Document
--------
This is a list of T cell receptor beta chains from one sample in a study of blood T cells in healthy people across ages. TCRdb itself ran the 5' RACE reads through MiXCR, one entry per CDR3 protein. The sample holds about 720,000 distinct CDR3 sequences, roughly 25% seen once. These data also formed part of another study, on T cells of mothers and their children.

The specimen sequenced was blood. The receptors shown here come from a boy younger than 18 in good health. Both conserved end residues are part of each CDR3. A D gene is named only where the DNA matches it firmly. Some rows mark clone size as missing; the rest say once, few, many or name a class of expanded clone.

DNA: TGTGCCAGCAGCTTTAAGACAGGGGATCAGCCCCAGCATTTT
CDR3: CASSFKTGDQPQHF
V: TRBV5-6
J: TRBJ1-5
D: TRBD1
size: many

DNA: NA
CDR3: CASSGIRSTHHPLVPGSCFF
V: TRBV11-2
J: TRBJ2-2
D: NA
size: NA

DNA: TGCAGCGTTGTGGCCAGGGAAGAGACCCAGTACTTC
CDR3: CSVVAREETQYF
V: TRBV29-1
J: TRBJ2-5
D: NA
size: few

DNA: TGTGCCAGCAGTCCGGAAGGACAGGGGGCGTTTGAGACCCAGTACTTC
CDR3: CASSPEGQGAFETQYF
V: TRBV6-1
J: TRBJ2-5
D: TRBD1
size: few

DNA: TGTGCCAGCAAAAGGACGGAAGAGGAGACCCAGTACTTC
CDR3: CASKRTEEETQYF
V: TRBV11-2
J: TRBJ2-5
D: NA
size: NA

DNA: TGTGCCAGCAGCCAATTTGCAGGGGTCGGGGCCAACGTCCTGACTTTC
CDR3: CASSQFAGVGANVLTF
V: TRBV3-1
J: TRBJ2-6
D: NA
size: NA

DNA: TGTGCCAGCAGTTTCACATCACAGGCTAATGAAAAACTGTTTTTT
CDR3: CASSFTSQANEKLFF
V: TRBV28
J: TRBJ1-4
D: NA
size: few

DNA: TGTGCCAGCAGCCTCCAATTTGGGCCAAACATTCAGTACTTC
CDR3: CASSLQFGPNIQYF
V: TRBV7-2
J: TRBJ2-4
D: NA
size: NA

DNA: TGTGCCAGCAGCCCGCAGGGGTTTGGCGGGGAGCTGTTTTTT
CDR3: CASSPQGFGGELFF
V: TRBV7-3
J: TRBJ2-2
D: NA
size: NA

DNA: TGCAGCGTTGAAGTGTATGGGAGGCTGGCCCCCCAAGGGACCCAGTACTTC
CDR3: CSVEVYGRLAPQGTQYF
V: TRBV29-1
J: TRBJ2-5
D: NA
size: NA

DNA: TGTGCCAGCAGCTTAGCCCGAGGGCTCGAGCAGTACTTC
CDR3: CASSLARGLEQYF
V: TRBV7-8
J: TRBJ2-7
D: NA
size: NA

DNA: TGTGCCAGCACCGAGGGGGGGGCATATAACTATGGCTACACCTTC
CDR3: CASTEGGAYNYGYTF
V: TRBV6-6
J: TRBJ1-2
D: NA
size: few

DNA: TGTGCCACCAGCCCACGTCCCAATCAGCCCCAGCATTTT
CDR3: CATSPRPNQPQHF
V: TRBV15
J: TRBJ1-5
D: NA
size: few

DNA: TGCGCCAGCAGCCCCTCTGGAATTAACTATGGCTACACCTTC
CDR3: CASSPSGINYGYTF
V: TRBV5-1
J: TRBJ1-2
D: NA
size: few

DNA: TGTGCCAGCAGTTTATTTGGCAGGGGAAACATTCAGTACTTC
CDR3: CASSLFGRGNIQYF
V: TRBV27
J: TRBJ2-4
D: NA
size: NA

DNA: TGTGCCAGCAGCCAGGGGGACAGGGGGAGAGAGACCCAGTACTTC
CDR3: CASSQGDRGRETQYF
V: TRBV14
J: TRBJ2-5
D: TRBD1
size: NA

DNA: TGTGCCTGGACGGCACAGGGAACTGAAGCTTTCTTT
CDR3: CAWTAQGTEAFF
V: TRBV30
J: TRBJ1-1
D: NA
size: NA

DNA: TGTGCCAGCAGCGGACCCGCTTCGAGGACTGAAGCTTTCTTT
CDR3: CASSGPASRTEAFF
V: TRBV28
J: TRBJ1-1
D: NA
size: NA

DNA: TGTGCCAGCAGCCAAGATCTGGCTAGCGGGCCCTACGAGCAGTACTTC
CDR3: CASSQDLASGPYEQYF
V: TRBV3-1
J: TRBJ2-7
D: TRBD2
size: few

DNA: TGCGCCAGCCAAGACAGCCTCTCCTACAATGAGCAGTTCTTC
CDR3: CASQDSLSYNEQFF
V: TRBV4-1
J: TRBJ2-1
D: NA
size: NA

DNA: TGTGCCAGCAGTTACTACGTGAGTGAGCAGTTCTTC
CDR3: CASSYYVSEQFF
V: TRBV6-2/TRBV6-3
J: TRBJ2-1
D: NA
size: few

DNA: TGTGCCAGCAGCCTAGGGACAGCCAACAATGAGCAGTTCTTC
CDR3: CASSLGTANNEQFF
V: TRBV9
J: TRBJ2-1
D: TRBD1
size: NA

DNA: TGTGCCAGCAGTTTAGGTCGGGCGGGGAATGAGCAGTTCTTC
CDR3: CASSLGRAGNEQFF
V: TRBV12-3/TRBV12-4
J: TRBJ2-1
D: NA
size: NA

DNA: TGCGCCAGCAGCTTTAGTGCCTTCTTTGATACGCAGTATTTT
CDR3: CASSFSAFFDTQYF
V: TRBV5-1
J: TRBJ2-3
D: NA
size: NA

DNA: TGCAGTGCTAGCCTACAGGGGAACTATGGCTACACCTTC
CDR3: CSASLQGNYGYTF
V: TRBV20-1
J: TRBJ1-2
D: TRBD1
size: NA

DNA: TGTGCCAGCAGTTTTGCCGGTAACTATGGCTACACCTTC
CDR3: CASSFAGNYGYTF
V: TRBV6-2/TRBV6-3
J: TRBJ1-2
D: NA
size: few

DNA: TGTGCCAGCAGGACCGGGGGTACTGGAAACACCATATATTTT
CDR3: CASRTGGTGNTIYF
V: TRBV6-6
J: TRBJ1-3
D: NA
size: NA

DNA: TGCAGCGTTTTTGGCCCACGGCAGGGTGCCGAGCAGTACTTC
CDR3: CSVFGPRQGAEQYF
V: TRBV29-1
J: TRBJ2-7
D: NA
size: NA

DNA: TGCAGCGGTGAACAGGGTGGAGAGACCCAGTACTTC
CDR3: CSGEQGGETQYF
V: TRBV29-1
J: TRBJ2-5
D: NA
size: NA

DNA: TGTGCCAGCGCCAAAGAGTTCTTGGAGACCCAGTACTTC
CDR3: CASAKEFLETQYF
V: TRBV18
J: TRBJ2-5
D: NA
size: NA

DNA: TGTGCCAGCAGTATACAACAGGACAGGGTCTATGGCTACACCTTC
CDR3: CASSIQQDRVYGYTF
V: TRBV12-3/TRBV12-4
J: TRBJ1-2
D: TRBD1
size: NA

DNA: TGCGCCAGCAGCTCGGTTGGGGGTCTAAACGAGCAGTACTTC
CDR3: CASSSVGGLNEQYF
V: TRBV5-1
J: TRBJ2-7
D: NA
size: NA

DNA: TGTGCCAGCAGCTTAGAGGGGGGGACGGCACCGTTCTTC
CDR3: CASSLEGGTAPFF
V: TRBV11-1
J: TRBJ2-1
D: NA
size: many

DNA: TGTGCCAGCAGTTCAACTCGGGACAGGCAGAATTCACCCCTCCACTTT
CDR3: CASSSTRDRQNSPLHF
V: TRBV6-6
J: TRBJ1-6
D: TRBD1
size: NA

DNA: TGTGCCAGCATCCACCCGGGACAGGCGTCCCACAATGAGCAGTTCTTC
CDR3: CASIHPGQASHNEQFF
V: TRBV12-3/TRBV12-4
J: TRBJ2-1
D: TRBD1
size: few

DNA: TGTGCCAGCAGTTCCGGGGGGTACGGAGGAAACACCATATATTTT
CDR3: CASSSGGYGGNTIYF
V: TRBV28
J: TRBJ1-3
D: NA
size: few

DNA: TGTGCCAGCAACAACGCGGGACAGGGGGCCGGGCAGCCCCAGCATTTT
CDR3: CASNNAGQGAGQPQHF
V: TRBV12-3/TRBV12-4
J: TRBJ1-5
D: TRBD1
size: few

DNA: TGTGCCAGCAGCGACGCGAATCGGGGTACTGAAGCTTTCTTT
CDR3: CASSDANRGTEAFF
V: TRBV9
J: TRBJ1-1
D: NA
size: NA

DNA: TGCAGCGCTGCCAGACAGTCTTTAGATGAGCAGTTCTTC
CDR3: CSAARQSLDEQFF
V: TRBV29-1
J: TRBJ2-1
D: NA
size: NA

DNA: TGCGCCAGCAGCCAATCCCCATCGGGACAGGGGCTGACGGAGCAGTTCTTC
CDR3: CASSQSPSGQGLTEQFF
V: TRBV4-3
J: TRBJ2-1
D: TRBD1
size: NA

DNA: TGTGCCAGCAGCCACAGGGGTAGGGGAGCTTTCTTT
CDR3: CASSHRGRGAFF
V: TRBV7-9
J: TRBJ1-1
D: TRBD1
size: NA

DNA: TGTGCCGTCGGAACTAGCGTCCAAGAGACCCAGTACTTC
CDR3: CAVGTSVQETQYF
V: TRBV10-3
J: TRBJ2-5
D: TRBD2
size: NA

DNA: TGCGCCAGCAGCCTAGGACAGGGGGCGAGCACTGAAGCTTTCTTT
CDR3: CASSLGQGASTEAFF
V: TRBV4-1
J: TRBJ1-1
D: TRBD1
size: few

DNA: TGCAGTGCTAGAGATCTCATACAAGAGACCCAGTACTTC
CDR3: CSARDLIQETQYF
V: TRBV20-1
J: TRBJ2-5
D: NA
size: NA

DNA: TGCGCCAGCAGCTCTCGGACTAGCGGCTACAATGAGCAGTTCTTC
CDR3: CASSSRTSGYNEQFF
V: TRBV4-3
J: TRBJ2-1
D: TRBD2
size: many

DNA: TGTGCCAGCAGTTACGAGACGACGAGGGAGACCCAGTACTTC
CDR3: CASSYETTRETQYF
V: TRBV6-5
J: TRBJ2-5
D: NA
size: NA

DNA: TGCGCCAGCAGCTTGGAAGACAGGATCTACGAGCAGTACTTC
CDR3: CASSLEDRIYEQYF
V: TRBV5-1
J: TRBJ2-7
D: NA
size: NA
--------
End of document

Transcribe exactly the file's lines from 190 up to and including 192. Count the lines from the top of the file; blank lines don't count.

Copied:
CDR3: CASSSVGGLNEQYF
V: TRBV5-1
J: TRBJ2-7